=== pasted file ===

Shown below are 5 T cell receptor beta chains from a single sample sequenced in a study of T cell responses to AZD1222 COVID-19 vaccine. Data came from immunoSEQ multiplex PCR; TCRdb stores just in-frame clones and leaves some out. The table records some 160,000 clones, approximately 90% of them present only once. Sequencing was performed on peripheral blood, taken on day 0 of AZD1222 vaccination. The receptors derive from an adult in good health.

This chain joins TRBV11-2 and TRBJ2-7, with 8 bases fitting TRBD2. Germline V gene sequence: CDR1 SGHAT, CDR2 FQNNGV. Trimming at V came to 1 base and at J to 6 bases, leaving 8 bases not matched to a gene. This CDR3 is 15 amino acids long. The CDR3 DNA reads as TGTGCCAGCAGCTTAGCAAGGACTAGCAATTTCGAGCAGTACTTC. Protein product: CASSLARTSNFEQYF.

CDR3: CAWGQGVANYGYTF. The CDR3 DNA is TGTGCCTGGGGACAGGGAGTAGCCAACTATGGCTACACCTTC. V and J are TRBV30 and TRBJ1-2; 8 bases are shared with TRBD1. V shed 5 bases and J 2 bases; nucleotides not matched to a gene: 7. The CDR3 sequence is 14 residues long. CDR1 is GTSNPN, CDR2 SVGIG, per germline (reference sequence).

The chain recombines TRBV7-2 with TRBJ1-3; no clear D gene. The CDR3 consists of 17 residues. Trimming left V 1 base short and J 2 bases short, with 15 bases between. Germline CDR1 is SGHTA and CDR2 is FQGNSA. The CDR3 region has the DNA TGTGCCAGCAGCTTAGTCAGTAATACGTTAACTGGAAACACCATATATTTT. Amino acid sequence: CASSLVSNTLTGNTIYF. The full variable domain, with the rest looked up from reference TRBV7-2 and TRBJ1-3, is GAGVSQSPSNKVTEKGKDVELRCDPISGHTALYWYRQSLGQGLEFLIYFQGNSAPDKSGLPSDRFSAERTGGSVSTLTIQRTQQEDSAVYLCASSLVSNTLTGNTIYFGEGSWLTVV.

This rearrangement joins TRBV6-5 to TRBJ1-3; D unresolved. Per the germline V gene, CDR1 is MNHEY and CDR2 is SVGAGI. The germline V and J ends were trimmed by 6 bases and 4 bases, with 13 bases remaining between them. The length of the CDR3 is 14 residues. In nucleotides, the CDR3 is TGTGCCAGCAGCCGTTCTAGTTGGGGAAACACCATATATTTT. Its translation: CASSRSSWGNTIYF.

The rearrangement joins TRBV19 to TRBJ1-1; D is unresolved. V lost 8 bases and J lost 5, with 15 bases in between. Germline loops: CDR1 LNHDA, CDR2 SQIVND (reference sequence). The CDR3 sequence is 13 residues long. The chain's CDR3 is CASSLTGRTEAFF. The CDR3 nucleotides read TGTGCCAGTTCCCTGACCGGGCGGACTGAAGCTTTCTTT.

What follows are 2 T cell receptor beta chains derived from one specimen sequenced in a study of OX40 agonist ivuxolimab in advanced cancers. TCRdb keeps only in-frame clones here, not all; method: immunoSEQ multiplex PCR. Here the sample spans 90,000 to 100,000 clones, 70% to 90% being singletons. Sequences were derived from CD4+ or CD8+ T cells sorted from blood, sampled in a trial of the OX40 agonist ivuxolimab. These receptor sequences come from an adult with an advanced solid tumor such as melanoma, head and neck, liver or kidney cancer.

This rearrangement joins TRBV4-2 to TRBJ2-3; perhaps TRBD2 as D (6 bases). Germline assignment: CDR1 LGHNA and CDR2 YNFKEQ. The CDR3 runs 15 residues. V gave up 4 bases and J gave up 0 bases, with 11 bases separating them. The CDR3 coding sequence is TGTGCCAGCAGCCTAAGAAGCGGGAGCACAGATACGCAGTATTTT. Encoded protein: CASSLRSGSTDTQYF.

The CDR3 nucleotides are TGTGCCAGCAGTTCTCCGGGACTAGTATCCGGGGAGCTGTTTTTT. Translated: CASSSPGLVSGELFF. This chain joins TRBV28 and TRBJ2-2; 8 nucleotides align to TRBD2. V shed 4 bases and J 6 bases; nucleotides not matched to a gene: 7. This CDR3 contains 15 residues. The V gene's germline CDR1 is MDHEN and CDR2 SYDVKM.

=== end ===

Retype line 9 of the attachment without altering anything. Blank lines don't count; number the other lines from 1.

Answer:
The CDR3 nucleotides are TGTGCCAGCAGTTCTCCGGGACTAGTATCCGGGGAGCTGTTTTTT. Translated: CASSSPGLVSGELFF. This chain joins TRBV28 and TRBJ2-2; 8 nucleotides align to TRBD2. V shed 4 bases and J 6 bases; nucleotides not matched to a gene: 7. This CDR3 contains 15 residues. The V gene's germline CDR1 is MDHEN and CDR2 SYDVKM.